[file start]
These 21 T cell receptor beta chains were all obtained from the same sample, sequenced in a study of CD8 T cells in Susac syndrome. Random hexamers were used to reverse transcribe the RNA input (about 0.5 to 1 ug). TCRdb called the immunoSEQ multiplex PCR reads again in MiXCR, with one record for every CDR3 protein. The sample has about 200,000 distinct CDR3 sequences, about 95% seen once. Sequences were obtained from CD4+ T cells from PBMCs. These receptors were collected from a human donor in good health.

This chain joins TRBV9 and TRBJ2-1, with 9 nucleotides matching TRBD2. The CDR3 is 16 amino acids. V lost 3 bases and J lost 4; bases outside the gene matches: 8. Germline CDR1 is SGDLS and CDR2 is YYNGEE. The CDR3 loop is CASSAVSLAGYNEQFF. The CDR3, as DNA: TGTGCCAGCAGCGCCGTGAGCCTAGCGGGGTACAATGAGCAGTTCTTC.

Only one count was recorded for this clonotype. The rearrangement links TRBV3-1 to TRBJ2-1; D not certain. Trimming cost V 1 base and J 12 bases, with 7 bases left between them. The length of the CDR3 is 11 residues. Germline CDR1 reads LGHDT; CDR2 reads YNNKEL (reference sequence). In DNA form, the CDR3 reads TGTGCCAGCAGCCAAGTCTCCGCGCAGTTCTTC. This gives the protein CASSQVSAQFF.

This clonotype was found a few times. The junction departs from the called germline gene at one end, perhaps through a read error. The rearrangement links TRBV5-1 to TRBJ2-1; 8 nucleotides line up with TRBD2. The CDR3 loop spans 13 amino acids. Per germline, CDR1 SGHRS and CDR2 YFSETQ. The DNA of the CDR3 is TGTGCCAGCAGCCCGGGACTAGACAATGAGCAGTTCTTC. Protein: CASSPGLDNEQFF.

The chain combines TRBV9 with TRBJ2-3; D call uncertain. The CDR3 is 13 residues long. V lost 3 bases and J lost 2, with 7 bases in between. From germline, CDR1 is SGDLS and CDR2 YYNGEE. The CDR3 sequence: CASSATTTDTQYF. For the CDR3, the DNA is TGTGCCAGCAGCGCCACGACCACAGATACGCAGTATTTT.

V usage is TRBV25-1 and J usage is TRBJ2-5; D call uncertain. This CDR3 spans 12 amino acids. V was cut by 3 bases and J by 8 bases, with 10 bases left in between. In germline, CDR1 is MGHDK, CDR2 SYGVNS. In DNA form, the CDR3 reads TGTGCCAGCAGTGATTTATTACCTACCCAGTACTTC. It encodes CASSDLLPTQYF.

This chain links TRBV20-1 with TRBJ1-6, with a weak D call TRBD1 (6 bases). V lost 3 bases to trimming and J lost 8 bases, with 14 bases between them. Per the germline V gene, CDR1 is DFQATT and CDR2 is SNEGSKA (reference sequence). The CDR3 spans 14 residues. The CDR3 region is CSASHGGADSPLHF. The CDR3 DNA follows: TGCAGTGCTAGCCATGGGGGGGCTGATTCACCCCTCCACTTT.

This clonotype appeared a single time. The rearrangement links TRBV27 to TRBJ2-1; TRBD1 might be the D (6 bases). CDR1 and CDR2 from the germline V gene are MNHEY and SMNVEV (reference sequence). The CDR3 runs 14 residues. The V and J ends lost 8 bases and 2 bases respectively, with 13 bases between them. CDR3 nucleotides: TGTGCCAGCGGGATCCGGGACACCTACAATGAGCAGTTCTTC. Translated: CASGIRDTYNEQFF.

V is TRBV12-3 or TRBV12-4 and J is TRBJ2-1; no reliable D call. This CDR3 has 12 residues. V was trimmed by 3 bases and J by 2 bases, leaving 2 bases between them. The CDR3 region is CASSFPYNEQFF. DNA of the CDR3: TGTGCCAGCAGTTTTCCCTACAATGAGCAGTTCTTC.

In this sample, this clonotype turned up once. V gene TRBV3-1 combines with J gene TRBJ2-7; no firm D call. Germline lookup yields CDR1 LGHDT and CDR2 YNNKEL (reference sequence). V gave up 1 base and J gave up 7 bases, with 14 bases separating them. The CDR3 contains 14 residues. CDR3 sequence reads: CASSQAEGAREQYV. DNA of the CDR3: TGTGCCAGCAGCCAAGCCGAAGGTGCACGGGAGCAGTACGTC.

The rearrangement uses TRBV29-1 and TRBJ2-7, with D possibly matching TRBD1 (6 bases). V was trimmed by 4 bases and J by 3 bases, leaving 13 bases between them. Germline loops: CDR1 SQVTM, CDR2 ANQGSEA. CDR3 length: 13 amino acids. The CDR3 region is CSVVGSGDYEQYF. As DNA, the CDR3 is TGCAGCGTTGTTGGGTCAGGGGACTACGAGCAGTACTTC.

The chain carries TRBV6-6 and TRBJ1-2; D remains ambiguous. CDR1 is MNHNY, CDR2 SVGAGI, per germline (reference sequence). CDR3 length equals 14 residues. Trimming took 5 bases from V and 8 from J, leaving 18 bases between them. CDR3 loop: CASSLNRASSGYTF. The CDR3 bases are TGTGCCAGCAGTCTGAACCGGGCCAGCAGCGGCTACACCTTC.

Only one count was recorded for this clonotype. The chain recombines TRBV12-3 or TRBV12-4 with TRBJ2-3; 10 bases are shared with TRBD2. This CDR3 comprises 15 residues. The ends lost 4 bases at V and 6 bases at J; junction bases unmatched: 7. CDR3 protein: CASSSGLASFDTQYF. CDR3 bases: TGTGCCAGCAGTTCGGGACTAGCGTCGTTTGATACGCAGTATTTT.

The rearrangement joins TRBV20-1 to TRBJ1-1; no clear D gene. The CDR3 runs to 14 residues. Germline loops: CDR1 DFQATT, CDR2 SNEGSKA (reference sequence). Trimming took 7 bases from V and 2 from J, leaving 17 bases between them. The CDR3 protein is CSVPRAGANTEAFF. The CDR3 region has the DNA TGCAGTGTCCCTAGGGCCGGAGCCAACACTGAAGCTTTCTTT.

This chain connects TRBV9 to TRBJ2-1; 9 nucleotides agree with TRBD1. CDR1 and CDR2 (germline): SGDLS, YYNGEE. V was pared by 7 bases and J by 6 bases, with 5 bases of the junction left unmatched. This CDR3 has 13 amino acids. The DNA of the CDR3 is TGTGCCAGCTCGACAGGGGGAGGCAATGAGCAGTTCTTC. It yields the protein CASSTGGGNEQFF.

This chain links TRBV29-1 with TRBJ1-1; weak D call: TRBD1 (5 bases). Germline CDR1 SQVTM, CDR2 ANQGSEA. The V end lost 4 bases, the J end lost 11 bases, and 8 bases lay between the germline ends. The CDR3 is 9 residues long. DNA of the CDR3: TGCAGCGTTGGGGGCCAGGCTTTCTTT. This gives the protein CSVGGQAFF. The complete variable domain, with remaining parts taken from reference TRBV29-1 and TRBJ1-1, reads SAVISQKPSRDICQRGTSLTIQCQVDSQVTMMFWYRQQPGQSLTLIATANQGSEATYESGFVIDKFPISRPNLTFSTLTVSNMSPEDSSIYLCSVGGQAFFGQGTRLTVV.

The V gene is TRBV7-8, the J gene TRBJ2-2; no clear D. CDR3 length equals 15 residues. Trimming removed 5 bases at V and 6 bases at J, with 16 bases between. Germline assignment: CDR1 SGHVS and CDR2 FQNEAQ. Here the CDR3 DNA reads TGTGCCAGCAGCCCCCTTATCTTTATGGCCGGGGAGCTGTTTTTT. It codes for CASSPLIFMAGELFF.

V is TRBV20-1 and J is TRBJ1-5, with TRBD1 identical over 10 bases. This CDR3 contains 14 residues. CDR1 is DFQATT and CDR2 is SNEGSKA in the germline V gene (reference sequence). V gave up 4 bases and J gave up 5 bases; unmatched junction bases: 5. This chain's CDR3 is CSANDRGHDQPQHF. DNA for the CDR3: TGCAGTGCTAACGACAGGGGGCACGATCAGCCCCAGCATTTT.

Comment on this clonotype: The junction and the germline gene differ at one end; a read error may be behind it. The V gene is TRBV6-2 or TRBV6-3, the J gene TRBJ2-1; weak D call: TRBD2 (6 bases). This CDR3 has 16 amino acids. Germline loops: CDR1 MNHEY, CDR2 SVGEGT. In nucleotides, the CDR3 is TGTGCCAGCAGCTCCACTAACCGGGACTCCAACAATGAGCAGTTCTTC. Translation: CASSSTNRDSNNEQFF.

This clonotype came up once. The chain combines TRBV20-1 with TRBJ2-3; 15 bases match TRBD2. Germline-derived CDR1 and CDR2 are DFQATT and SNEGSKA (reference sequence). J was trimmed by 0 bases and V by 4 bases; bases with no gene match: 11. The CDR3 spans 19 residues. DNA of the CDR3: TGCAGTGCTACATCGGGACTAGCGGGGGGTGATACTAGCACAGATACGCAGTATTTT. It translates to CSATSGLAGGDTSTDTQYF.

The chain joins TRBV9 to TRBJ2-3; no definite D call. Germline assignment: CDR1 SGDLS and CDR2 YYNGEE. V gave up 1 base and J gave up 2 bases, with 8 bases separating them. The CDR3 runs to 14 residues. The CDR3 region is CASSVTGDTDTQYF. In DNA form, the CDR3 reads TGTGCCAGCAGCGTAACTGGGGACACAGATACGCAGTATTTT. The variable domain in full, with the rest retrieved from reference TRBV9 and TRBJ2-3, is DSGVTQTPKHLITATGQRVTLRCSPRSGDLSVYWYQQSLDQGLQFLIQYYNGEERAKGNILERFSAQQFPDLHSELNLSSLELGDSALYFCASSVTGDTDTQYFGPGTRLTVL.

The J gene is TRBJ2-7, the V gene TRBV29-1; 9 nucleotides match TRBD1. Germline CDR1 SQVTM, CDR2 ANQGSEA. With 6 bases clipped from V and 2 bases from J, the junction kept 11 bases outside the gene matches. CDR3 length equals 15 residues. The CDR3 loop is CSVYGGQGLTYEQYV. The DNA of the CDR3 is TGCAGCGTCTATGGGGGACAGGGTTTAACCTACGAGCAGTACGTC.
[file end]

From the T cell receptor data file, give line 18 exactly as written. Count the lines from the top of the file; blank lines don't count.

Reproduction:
V is TRBV20-1 and J is TRBJ1-5, with TRBD1 identical over 10 bases. This CDR3 contains 14 residues. CDR1 is DFQATT and CDR2 is SNEGSKA in the germline V gene (reference sequence). V gave up 4 bases and J gave up 5 bases; unmatched junction bases: 5. This chain's CDR3 is CSANDRGHDQPQHF. DNA for the CDR3: TGCAGTGCTAACGACAGGGGGCACGATCAGCCCCAGCATTTT.